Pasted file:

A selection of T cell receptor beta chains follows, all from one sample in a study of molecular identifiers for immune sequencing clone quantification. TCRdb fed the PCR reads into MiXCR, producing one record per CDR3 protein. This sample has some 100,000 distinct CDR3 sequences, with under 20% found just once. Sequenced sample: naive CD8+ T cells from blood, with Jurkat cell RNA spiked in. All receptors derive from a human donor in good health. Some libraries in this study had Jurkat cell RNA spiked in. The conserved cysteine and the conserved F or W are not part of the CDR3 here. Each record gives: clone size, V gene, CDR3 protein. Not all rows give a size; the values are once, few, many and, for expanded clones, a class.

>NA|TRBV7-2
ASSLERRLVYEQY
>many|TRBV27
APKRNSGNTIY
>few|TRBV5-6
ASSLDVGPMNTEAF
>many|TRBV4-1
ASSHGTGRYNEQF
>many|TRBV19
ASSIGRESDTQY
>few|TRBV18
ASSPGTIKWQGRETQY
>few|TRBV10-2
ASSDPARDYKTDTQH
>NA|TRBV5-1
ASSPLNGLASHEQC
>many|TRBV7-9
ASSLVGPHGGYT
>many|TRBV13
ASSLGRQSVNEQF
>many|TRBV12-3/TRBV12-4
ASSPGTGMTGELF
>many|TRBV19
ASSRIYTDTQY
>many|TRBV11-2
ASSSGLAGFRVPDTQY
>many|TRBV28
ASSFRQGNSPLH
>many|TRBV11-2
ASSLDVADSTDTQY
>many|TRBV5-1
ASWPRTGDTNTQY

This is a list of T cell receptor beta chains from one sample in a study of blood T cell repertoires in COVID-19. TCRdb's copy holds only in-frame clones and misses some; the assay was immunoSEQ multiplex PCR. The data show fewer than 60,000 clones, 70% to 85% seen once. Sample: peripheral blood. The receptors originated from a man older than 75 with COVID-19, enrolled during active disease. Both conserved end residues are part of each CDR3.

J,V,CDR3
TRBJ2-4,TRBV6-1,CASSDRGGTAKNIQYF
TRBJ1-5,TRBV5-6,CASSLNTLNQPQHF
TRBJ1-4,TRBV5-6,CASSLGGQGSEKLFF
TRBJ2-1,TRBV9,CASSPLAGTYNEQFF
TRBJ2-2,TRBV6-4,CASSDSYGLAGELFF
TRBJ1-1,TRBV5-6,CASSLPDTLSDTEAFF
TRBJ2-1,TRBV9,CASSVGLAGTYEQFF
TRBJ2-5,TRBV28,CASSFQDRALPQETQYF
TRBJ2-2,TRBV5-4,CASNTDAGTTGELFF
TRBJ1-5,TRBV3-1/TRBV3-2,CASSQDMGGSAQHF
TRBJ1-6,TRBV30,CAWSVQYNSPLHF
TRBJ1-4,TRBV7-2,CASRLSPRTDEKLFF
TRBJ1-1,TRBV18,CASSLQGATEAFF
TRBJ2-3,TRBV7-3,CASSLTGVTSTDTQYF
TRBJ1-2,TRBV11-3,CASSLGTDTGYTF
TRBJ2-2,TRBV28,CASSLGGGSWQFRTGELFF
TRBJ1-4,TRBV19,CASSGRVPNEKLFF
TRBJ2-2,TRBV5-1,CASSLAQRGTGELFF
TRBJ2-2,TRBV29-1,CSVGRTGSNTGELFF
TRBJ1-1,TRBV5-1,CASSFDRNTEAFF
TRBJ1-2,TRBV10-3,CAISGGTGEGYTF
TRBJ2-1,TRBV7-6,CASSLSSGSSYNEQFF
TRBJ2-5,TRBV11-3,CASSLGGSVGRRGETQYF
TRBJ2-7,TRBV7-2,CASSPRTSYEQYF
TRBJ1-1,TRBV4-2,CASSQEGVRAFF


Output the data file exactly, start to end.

A selection of T cell receptor beta chains follows, all from one sample in a study of molecular identifiers for immune sequencing clone quantification. TCRdb fed the PCR reads into MiXCR, producing one record per CDR3 protein. This sample has some 100,000 distinct CDR3 sequences, with under 20% found just once. Sequenced sample: naive CD8+ T cells from blood, with Jurkat cell RNA spiked in. All receptors derive from a human donor in good health. Some libraries in this study had Jurkat cell RNA spiked in. The conserved cysteine and the conserved F or W are not part of the CDR3 here. Each record gives: clone size, V gene, CDR3 protein. Not all rows give a size; the values are once, few, many and, for expanded clones, a class.

>NA|TRBV7-2
ASSLERRLVYEQY
>many|TRBV27
APKRNSGNTIY
>few|TRBV5-6
ASSLDVGPMNTEAF
>many|TRBV4-1
ASSHGTGRYNEQF
>many|TRBV19
ASSIGRESDTQY
>few|TRBV18
ASSPGTIKWQGRETQY
>few|TRBV10-2
ASSDPARDYKTDTQH
>NA|TRBV5-1
ASSPLNGLASHEQC
>many|TRBV7-9
ASSLVGPHGGYT
>many|TRBV13
ASSLGRQSVNEQF
>many|TRBV12-3/TRBV12-4
ASSPGTGMTGELF
>many|TRBV19
ASSRIYTDTQY
>many|TRBV11-2
ASSSGLAGFRVPDTQY
>many|TRBV28
ASSFRQGNSPLH
>many|TRBV11-2
ASSLDVADSTDTQY
>many|TRBV5-1
ASWPRTGDTNTQY

This is a list of T cell receptor beta chains from one sample in a study of blood T cell repertoires in COVID-19. TCRdb's copy holds only in-frame clones and misses some; the assay was immunoSEQ multiplex PCR. The data show fewer than 60,000 clones, 70% to 85% seen once. Sample: peripheral blood. The receptors originated from a man older than 75 with COVID-19, enrolled during active disease. Both conserved end residues are part of each CDR3.

J,V,CDR3
TRBJ2-4,TRBV6-1,CASSDRGGTAKNIQYF
TRBJ1-5,TRBV5-6,CASSLNTLNQPQHF
TRBJ1-4,TRBV5-6,CASSLGGQGSEKLFF
TRBJ2-1,TRBV9,CASSPLAGTYNEQFF
TRBJ2-2,TRBV6-4,CASSDSYGLAGELFF
TRBJ1-1,TRBV5-6,CASSLPDTLSDTEAFF
TRBJ2-1,TRBV9,CASSVGLAGTYEQFF
TRBJ2-5,TRBV28,CASSFQDRALPQETQYF
TRBJ2-2,TRBV5-4,CASNTDAGTTGELFF
TRBJ1-5,TRBV3-1/TRBV3-2,CASSQDMGGSAQHF
TRBJ1-6,TRBV30,CAWSVQYNSPLHF
TRBJ1-4,TRBV7-2,CASRLSPRTDEKLFF
TRBJ1-1,TRBV18,CASSLQGATEAFF
TRBJ2-3,TRBV7-3,CASSLTGVTSTDTQYF
TRBJ1-2,TRBV11-3,CASSLGTDTGYTF
TRBJ2-2,TRBV28,CASSLGGGSWQFRTGELFF
TRBJ1-4,TRBV19,CASSGRVPNEKLFF
TRBJ2-2,TRBV5-1,CASSLAQRGTGELFF
TRBJ2-2,TRBV29-1,CSVGRTGSNTGELFF
TRBJ1-1,TRBV5-1,CASSFDRNTEAFF
TRBJ1-2,TRBV10-3,CAISGGTGEGYTF
TRBJ2-1,TRBV7-6,CASSLSSGSSYNEQFF
TRBJ2-5,TRBV11-3,CASSLGGSVGRRGETQYF
TRBJ2-7,TRBV7-2,CASSPRTSYEQYF
TRBJ1-1,TRBV4-2,CASSQEGVRAFF